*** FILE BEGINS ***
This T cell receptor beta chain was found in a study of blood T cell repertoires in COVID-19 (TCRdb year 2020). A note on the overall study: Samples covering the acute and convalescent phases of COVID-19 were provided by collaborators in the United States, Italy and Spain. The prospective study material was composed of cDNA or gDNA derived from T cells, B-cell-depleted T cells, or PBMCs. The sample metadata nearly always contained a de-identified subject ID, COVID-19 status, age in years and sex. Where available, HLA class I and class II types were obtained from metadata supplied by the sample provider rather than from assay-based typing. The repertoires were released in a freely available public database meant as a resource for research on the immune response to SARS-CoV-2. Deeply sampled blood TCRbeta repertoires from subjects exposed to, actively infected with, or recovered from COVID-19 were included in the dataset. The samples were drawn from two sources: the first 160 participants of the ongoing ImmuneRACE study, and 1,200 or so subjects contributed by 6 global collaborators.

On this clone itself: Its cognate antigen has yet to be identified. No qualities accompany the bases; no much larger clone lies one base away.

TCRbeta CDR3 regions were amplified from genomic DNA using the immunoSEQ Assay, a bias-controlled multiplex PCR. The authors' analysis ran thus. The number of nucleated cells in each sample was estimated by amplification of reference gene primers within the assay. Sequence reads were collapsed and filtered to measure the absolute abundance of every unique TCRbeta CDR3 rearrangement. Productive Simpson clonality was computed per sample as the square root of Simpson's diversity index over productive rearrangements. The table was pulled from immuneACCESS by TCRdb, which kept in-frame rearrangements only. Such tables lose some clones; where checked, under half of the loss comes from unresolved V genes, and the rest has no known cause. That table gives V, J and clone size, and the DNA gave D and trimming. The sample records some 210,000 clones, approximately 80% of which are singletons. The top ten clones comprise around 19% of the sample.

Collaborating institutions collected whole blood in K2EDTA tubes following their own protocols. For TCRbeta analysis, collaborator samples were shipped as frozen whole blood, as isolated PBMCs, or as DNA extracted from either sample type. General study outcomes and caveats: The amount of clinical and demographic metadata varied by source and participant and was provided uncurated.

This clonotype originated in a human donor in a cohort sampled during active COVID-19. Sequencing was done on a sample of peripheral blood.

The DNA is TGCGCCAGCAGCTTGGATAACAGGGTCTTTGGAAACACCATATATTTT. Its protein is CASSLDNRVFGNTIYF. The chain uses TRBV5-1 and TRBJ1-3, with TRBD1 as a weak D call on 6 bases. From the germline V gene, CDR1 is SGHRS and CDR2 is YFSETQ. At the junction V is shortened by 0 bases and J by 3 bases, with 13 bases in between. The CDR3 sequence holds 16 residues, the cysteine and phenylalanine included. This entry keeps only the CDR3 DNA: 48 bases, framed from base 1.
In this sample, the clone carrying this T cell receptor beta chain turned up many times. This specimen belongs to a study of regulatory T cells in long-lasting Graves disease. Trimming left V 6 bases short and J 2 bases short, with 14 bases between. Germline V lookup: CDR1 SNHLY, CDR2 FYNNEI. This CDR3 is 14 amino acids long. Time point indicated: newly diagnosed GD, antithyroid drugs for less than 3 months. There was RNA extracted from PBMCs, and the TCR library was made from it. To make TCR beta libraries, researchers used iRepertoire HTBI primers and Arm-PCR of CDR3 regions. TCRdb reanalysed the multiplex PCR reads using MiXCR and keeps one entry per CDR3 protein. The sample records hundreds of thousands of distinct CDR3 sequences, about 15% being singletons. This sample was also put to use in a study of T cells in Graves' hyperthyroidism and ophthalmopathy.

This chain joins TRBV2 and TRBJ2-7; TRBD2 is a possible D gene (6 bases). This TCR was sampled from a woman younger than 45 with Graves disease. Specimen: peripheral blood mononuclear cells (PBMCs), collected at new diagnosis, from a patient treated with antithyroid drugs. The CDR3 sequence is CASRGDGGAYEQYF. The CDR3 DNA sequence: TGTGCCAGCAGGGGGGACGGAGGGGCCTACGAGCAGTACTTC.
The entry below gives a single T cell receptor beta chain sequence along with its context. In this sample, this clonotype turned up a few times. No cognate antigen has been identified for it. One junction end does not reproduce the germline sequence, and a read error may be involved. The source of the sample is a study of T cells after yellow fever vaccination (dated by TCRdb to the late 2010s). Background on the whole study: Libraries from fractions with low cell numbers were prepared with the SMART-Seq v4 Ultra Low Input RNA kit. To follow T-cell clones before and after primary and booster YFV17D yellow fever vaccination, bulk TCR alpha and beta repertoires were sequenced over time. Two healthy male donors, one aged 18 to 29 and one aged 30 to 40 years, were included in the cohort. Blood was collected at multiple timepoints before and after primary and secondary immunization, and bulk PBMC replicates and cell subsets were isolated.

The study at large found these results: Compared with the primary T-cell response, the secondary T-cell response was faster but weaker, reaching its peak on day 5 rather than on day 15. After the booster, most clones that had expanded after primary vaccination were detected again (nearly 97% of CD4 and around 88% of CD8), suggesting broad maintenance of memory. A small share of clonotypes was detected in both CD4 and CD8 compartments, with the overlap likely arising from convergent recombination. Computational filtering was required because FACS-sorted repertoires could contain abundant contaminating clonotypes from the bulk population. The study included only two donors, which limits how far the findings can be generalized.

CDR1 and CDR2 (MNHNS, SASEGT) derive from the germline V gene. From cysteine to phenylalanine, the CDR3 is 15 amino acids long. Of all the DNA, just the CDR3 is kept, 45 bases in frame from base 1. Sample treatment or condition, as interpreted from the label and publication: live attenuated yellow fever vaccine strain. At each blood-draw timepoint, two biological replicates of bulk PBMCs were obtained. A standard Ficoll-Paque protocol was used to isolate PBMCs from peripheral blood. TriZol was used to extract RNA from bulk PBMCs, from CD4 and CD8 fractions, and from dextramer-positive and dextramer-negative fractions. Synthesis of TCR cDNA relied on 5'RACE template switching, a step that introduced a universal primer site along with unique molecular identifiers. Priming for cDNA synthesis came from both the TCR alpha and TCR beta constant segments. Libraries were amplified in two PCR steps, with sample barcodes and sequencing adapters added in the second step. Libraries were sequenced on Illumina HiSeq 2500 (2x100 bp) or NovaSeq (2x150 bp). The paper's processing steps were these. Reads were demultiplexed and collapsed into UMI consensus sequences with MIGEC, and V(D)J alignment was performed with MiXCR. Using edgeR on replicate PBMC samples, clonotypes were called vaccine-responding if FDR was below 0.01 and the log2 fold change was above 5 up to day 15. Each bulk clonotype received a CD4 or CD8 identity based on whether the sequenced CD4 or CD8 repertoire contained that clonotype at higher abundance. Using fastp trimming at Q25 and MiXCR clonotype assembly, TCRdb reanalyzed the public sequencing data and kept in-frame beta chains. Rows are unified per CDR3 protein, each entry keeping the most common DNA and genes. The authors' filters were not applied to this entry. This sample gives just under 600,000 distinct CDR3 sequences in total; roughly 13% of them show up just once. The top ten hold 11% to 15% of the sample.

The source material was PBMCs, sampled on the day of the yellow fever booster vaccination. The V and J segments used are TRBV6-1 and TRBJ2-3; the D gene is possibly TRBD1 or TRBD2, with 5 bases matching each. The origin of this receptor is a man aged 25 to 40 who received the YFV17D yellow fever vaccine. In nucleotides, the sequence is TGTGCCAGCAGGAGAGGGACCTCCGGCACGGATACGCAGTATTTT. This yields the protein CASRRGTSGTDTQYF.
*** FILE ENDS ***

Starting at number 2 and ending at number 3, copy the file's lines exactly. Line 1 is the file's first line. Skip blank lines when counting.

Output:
On this clone itself: Its cognate antigen has yet to be identified. No qualities accompany the bases; no much larger clone lies one base away.

TCRbeta CDR3 regions were amplified from genomic DNA using the immunoSEQ Assay, a bias-controlled multiplex PCR. The authors' analysis ran thus. The number of nucleated cells in each sample was estimated by amplification of reference gene primers within the assay. Sequence reads were collapsed and filtered to measure the absolute abundance of every unique TCRbeta CDR3 rearrangement. Productive Simpson clonality was computed per sample as the square root of Simpson's diversity index over productive rearrangements. The table was pulled from immuneACCESS by TCRdb, which kept in-frame rearrangements only. Such tables lose some clones; where checked, under half of the loss comes from unresolved V genes, and the rest has no known cause. That table gives V, J and clone size, and the DNA gave D and trimming. The sample records some 210,000 clones, approximately 80% of which are singletons. The top ten clones comprise around 19% of the sample.